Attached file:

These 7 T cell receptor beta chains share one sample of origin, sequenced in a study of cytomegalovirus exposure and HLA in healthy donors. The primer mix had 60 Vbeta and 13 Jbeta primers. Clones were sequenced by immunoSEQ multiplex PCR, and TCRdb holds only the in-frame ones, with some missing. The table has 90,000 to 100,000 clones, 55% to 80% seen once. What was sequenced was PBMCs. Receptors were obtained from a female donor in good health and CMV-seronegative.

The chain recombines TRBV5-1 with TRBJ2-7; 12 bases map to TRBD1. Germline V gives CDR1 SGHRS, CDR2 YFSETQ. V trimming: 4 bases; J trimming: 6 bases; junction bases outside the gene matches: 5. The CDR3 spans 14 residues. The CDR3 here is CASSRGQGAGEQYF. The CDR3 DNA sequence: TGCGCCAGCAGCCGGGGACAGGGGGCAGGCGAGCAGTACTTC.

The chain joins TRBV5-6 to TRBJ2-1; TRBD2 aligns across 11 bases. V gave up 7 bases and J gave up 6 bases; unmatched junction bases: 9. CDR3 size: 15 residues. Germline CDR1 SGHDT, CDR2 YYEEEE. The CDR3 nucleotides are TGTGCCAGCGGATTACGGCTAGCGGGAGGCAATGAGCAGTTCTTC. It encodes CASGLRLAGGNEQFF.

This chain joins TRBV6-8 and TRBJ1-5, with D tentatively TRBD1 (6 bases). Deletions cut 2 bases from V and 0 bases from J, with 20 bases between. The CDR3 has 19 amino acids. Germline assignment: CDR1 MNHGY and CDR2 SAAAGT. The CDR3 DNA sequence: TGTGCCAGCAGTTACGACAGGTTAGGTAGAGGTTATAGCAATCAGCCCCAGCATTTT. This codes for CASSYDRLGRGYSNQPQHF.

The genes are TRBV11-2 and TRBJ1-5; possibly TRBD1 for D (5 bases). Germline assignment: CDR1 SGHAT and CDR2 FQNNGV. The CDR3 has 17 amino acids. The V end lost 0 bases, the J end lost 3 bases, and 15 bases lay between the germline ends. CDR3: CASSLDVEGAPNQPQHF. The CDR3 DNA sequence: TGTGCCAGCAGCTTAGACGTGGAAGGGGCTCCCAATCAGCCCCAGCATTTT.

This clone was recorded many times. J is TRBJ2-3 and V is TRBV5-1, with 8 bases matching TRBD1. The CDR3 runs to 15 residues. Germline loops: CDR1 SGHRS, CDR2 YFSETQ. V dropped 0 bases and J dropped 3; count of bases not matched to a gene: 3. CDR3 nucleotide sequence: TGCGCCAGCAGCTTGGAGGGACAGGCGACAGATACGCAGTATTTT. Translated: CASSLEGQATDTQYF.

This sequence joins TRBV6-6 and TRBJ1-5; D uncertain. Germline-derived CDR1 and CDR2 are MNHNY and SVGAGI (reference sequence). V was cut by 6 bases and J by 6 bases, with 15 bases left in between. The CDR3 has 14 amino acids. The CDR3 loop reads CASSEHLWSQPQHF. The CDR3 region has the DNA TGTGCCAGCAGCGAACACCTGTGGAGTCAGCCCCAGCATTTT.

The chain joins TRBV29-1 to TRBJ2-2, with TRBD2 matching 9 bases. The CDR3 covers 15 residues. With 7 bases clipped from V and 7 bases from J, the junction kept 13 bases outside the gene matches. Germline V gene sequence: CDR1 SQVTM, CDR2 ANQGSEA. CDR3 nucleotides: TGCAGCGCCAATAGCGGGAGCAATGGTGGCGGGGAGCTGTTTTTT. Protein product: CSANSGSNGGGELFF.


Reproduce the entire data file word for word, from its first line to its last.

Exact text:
These 7 T cell receptor beta chains share one sample of origin, sequenced in a study of cytomegalovirus exposure and HLA in healthy donors. The primer mix had 60 Vbeta and 13 Jbeta primers. Clones were sequenced by immunoSEQ multiplex PCR, and TCRdb holds only the in-frame ones, with some missing. The table has 90,000 to 100,000 clones, 55% to 80% seen once. What was sequenced was PBMCs. Receptors were obtained from a female donor in good health and CMV-seronegative.

The chain recombines TRBV5-1 with TRBJ2-7; 12 bases map to TRBD1. Germline V gives CDR1 SGHRS, CDR2 YFSETQ. V trimming: 4 bases; J trimming: 6 bases; junction bases outside the gene matches: 5. The CDR3 spans 14 residues. The CDR3 here is CASSRGQGAGEQYF. The CDR3 DNA sequence: TGCGCCAGCAGCCGGGGACAGGGGGCAGGCGAGCAGTACTTC.

The chain joins TRBV5-6 to TRBJ2-1; TRBD2 aligns across 11 bases. V gave up 7 bases and J gave up 6 bases; unmatched junction bases: 9. CDR3 size: 15 residues. Germline CDR1 SGHDT, CDR2 YYEEEE. The CDR3 nucleotides are TGTGCCAGCGGATTACGGCTAGCGGGAGGCAATGAGCAGTTCTTC. It encodes CASGLRLAGGNEQFF.

This chain joins TRBV6-8 and TRBJ1-5, with D tentatively TRBD1 (6 bases). Deletions cut 2 bases from V and 0 bases from J, with 20 bases between. The CDR3 has 19 amino acids. Germline assignment: CDR1 MNHGY and CDR2 SAAAGT. The CDR3 DNA sequence: TGTGCCAGCAGTTACGACAGGTTAGGTAGAGGTTATAGCAATCAGCCCCAGCATTTT. This codes for CASSYDRLGRGYSNQPQHF.

The genes are TRBV11-2 and TRBJ1-5; possibly TRBD1 for D (5 bases). Germline assignment: CDR1 SGHAT and CDR2 FQNNGV. The CDR3 has 17 amino acids. The V end lost 0 bases, the J end lost 3 bases, and 15 bases lay between the germline ends. CDR3: CASSLDVEGAPNQPQHF. The CDR3 DNA sequence: TGTGCCAGCAGCTTAGACGTGGAAGGGGCTCCCAATCAGCCCCAGCATTTT.

This clone was recorded many times. J is TRBJ2-3 and V is TRBV5-1, with 8 bases matching TRBD1. The CDR3 runs to 15 residues. Germline loops: CDR1 SGHRS, CDR2 YFSETQ. V dropped 0 bases and J dropped 3; count of bases not matched to a gene: 3. CDR3 nucleotide sequence: TGCGCCAGCAGCTTGGAGGGACAGGCGACAGATACGCAGTATTTT. Translated: CASSLEGQATDTQYF.

This sequence joins TRBV6-6 and TRBJ1-5; D uncertain. Germline-derived CDR1 and CDR2 are MNHNY and SVGAGI (reference sequence). V was cut by 6 bases and J by 6 bases, with 15 bases left in between. The CDR3 has 14 amino acids. The CDR3 loop reads CASSEHLWSQPQHF. The CDR3 region has the DNA TGTGCCAGCAGCGAACACCTGTGGAGTCAGCCCCAGCATTTT.

The chain joins TRBV29-1 to TRBJ2-2, with TRBD2 matching 9 bases. The CDR3 covers 15 residues. With 7 bases clipped from V and 7 bases from J, the junction kept 13 bases outside the gene matches. Germline V gene sequence: CDR1 SQVTM, CDR2 ANQGSEA. CDR3 nucleotides: TGCAGCGCCAATAGCGGGAGCAATGGTGGCGGGGAGCTGTTTTTT. Protein product: CSANSGSNGGGELFF.